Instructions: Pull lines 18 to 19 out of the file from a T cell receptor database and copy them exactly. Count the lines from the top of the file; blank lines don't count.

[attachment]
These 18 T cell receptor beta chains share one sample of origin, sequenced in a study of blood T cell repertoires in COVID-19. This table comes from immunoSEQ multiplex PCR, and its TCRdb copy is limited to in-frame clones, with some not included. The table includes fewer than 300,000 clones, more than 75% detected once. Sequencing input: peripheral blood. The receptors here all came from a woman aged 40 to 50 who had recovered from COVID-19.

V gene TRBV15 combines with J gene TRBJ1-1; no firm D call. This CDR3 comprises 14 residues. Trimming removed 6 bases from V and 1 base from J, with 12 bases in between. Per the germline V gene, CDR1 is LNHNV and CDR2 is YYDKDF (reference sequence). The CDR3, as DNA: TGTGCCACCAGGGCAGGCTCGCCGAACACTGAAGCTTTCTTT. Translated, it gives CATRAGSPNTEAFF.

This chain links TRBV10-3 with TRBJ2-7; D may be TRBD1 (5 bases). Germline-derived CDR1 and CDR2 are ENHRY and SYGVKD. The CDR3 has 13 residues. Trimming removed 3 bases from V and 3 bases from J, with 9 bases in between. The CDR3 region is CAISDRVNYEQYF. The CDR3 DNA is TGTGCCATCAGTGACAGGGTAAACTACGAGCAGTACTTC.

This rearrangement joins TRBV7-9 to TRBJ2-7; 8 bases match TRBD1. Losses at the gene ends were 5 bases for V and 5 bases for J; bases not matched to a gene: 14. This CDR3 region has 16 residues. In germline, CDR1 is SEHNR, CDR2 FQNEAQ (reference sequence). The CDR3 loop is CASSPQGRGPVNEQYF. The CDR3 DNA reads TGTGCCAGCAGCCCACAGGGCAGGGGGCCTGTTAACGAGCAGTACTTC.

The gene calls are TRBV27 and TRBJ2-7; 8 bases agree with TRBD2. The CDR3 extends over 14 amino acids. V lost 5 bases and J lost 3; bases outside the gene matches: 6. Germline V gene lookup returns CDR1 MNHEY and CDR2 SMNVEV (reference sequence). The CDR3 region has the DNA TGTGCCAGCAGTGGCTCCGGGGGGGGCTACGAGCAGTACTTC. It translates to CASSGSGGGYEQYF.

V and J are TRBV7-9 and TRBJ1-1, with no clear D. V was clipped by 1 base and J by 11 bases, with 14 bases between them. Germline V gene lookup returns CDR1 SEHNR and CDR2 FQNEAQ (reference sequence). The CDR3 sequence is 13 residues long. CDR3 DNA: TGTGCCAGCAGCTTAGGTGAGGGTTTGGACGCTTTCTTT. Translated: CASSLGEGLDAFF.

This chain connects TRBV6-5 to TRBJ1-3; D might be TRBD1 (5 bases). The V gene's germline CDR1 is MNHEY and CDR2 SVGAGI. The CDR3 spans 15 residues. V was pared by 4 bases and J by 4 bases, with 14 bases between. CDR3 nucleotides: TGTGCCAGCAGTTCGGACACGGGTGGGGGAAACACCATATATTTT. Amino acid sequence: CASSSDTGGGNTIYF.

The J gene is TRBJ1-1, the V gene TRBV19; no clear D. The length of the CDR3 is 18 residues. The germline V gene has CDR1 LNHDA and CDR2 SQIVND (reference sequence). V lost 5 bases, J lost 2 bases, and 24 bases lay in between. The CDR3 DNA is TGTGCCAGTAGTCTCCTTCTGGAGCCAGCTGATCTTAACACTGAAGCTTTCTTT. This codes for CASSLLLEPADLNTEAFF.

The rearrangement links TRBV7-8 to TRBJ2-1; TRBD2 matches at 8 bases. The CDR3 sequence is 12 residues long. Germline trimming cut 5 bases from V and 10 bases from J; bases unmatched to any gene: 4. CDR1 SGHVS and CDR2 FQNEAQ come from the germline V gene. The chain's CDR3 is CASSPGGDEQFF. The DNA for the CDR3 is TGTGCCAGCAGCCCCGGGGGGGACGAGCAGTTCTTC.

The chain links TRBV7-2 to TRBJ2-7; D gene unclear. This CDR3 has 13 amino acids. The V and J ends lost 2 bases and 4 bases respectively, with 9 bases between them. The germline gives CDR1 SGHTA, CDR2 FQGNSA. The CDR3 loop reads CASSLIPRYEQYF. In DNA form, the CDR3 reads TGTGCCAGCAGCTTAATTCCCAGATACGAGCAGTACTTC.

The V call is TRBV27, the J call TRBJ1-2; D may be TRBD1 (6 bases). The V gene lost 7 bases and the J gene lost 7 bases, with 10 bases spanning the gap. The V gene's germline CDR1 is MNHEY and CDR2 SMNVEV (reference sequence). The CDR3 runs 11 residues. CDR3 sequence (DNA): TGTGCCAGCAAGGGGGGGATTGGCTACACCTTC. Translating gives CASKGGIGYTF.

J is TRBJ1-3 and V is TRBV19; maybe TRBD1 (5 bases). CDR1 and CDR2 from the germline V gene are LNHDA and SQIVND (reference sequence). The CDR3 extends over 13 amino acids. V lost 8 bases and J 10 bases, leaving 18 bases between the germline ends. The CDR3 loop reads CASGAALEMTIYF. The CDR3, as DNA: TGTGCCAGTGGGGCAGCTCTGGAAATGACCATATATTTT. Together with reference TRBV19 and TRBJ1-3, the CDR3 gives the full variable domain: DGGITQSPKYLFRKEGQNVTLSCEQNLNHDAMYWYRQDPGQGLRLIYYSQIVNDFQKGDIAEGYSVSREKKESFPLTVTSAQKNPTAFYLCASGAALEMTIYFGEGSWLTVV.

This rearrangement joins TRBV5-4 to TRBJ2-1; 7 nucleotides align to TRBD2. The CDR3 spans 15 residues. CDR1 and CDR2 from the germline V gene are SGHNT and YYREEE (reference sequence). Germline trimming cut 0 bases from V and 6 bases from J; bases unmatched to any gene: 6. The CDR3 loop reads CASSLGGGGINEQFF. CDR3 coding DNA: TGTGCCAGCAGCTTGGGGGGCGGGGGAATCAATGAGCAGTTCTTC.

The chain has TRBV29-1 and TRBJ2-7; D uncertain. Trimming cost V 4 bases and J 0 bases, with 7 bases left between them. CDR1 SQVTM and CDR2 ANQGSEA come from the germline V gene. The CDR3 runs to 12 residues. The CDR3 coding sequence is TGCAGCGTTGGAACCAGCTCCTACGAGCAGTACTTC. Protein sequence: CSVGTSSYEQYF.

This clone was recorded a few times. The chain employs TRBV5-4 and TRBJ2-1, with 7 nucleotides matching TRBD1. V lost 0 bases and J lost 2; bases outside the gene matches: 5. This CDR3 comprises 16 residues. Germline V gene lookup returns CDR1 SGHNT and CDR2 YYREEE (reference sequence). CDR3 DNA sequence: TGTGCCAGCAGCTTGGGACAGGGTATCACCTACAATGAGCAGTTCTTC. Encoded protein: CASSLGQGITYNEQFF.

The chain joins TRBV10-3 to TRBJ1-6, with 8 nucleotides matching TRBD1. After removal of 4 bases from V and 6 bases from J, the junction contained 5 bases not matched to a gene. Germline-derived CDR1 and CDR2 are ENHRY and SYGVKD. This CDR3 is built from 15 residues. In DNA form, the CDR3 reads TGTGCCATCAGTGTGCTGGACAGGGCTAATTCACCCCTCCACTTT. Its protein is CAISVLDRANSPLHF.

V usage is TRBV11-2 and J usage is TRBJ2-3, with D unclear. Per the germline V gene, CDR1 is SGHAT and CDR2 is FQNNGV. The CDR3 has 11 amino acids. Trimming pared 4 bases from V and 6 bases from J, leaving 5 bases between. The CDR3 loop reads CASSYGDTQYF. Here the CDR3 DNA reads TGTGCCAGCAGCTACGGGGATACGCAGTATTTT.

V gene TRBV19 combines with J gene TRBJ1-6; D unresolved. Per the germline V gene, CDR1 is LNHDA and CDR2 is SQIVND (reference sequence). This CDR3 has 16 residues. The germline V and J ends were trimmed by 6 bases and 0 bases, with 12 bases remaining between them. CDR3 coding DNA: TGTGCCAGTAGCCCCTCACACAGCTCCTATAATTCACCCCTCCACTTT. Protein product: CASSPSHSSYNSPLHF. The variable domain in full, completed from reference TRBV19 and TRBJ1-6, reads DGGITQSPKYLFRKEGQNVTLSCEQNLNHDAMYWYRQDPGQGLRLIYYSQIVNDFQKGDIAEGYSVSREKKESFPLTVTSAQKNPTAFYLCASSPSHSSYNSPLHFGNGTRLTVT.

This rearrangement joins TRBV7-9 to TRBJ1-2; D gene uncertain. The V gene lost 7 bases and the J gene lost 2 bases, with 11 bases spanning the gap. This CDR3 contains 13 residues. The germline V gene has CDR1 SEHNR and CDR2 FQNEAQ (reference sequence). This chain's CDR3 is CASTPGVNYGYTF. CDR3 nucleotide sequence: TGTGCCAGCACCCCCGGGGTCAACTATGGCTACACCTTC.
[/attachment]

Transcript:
V gene TRBV19 combines with J gene TRBJ1-6; D unresolved. Per the germline V gene, CDR1 is LNHDA and CDR2 is SQIVND (reference sequence). This CDR3 has 16 residues. The germline V and J ends were trimmed by 6 bases and 0 bases, with 12 bases remaining between them. CDR3 coding DNA: TGTGCCAGTAGCCCCTCACACAGCTCCTATAATTCACCCCTCCACTTT. Protein product: CASSPSHSSYNSPLHF. The variable domain in full, completed from reference TRBV19 and TRBJ1-6, reads DGGITQSPKYLFRKEGQNVTLSCEQNLNHDAMYWYRQDPGQGLRLIYYSQIVNDFQKGDIAEGYSVSREKKESFPLTVTSAQKNPTAFYLCASSPSHSSYNSPLHFGNGTRLTVT.

This rearrangement joins TRBV7-9 to TRBJ1-2; D gene uncertain. The V gene lost 7 bases and the J gene lost 2 bases, with 11 bases spanning the gap. This CDR3 contains 13 residues. The germline V gene has CDR1 SEHNR and CDR2 FQNEAQ (reference sequence). This chain's CDR3 is CASTPGVNYGYTF. CDR3 nucleotide sequence: TGTGCCAGCACCCCCGGGGTCAACTATGGCTACACCTTC.